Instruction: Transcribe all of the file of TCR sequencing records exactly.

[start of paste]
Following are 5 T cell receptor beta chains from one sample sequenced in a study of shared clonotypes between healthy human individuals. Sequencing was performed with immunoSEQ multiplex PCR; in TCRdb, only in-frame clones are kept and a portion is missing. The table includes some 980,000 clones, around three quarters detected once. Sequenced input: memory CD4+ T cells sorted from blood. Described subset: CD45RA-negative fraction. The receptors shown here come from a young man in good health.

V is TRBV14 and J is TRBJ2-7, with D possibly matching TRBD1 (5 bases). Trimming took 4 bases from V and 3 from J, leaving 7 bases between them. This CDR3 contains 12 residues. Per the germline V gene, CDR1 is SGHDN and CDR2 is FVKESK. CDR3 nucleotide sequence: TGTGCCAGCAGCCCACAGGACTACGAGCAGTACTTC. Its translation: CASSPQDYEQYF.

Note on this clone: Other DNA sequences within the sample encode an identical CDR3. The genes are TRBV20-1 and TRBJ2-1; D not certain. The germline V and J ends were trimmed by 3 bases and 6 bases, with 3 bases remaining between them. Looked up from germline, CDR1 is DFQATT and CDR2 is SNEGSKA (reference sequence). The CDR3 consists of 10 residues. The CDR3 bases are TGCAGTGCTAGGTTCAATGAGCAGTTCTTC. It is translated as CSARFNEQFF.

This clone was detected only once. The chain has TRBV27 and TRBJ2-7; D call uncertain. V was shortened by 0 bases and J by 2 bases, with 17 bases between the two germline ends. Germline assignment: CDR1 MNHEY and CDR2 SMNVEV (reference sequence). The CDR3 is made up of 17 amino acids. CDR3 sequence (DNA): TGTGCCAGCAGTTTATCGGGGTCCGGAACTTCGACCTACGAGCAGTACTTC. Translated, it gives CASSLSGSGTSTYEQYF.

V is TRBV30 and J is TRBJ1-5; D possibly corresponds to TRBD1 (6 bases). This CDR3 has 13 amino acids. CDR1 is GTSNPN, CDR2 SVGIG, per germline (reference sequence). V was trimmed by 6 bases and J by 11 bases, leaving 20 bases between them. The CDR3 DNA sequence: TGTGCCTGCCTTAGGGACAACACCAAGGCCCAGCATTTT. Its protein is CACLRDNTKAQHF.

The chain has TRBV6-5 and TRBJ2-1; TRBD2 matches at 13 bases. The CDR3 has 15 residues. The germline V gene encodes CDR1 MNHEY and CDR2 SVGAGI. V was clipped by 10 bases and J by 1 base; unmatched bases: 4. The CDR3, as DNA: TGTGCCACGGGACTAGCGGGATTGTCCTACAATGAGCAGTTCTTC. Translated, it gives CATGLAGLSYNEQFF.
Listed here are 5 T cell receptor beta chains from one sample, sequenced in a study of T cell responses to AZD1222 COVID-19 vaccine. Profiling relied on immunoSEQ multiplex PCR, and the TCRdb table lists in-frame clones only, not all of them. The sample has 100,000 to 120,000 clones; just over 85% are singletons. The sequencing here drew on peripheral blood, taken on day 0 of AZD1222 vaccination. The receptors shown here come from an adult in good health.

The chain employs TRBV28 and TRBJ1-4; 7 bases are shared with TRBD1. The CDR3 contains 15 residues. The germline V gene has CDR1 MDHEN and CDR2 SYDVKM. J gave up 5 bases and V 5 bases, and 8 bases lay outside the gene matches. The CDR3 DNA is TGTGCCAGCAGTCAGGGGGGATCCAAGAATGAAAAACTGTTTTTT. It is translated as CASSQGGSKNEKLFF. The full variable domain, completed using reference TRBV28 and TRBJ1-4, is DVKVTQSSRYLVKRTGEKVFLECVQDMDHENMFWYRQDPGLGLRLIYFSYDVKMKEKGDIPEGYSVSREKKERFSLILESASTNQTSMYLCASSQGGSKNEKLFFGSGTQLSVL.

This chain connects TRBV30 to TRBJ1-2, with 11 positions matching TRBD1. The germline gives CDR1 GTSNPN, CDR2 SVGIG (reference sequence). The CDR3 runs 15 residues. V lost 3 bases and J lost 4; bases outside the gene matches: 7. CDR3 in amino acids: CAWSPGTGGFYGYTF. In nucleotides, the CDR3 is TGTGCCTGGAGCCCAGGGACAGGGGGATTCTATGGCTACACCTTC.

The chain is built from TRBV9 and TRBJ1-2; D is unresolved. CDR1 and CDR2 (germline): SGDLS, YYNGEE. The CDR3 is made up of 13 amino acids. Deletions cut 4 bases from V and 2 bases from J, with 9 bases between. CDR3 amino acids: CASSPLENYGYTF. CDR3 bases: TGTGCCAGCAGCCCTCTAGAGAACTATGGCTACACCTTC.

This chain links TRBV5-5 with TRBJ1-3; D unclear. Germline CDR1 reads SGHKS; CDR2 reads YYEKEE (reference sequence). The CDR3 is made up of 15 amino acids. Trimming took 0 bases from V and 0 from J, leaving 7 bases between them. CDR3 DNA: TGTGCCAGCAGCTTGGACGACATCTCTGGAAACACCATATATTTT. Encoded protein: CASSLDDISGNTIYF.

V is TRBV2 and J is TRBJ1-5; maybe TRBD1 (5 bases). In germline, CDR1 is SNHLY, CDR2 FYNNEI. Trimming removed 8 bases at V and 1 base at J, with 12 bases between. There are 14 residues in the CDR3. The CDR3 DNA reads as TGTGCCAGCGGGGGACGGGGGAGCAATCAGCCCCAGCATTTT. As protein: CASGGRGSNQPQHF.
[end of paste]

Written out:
Following are 5 T cell receptor beta chains from one sample sequenced in a study of shared clonotypes between healthy human individuals. Sequencing was performed with immunoSEQ multiplex PCR; in TCRdb, only in-frame clones are kept and a portion is missing. The table includes some 980,000 clones, around three quarters detected once. Sequenced input: memory CD4+ T cells sorted from blood. Described subset: CD45RA-negative fraction. The receptors shown here come from a young man in good health.

V is TRBV14 and J is TRBJ2-7, with D possibly matching TRBD1 (5 bases). Trimming took 4 bases from V and 3 from J, leaving 7 bases between them. This CDR3 contains 12 residues. Per the germline V gene, CDR1 is SGHDN and CDR2 is FVKESK. CDR3 nucleotide sequence: TGTGCCAGCAGCCCACAGGACTACGAGCAGTACTTC. Its translation: CASSPQDYEQYF.

Note on this clone: Other DNA sequences within the sample encode an identical CDR3. The genes are TRBV20-1 and TRBJ2-1; D not certain. The germline V and J ends were trimmed by 3 bases and 6 bases, with 3 bases remaining between them. Looked up from germline, CDR1 is DFQATT and CDR2 is SNEGSKA (reference sequence). The CDR3 consists of 10 residues. The CDR3 bases are TGCAGTGCTAGGTTCAATGAGCAGTTCTTC. It is translated as CSARFNEQFF.

This clone was detected only once. The chain has TRBV27 and TRBJ2-7; D call uncertain. V was shortened by 0 bases and J by 2 bases, with 17 bases between the two germline ends. Germline assignment: CDR1 MNHEY and CDR2 SMNVEV (reference sequence). The CDR3 is made up of 17 amino acids. CDR3 sequence (DNA): TGTGCCAGCAGTTTATCGGGGTCCGGAACTTCGACCTACGAGCAGTACTTC. Translated, it gives CASSLSGSGTSTYEQYF.

V is TRBV30 and J is TRBJ1-5; D possibly corresponds to TRBD1 (6 bases). This CDR3 has 13 amino acids. CDR1 is GTSNPN, CDR2 SVGIG, per germline (reference sequence). V was trimmed by 6 bases and J by 11 bases, leaving 20 bases between them. The CDR3 DNA sequence: TGTGCCTGCCTTAGGGACAACACCAAGGCCCAGCATTTT. Its protein is CACLRDNTKAQHF.

The chain has TRBV6-5 and TRBJ2-1; TRBD2 matches at 13 bases. The CDR3 has 15 residues. The germline V gene encodes CDR1 MNHEY and CDR2 SVGAGI. V was clipped by 10 bases and J by 1 base; unmatched bases: 4. The CDR3, as DNA: TGTGCCACGGGACTAGCGGGATTGTCCTACAATGAGCAGTTCTTC. Translated, it gives CATGLAGLSYNEQFF.
Listed here are 5 T cell receptor beta chains from one sample, sequenced in a study of T cell responses to AZD1222 COVID-19 vaccine. Profiling relied on immunoSEQ multiplex PCR, and the TCRdb table lists in-frame clones only, not all of them. The sample has 100,000 to 120,000 clones; just over 85% are singletons. The sequencing here drew on peripheral blood, taken on day 0 of AZD1222 vaccination. The receptors shown here come from an adult in good health.

The chain employs TRBV28 and TRBJ1-4; 7 bases are shared with TRBD1. The CDR3 contains 15 residues. The germline V gene has CDR1 MDHEN and CDR2 SYDVKM. J gave up 5 bases and V 5 bases, and 8 bases lay outside the gene matches. The CDR3 DNA is TGTGCCAGCAGTCAGGGGGGATCCAAGAATGAAAAACTGTTTTTT. It is translated as CASSQGGSKNEKLFF. The full variable domain, completed using reference TRBV28 and TRBJ1-4, is DVKVTQSSRYLVKRTGEKVFLECVQDMDHENMFWYRQDPGLGLRLIYFSYDVKMKEKGDIPEGYSVSREKKERFSLILESASTNQTSMYLCASSQGGSKNEKLFFGSGTQLSVL.

This chain connects TRBV30 to TRBJ1-2, with 11 positions matching TRBD1. The germline gives CDR1 GTSNPN, CDR2 SVGIG (reference sequence). The CDR3 runs 15 residues. V lost 3 bases and J lost 4; bases outside the gene matches: 7. CDR3 in amino acids: CAWSPGTGGFYGYTF. In nucleotides, the CDR3 is TGTGCCTGGAGCCCAGGGACAGGGGGATTCTATGGCTACACCTTC.

The chain is built from TRBV9 and TRBJ1-2; D is unresolved. CDR1 and CDR2 (germline): SGDLS, YYNGEE. The CDR3 is made up of 13 amino acids. Deletions cut 4 bases from V and 2 bases from J, with 9 bases between. CDR3 amino acids: CASSPLENYGYTF. CDR3 bases: TGTGCCAGCAGCCCTCTAGAGAACTATGGCTACACCTTC.

This chain links TRBV5-5 with TRBJ1-3; D unclear. Germline CDR1 reads SGHKS; CDR2 reads YYEKEE (reference sequence). The CDR3 is made up of 15 amino acids. Trimming took 0 bases from V and 0 from J, leaving 7 bases between them. CDR3 DNA: TGTGCCAGCAGCTTGGACGACATCTCTGGAAACACCATATATTTT. Encoded protein: CASSLDDISGNTIYF.

V is TRBV2 and J is TRBJ1-5; maybe TRBD1 (5 bases). In germline, CDR1 is SNHLY, CDR2 FYNNEI. Trimming removed 8 bases at V and 1 base at J, with 12 bases between. There are 14 residues in the CDR3. The CDR3 DNA reads as TGTGCCAGCGGGGGACGGGGGAGCAATCAGCCCCAGCATTTT. As protein: CASGGRGSNQPQHF.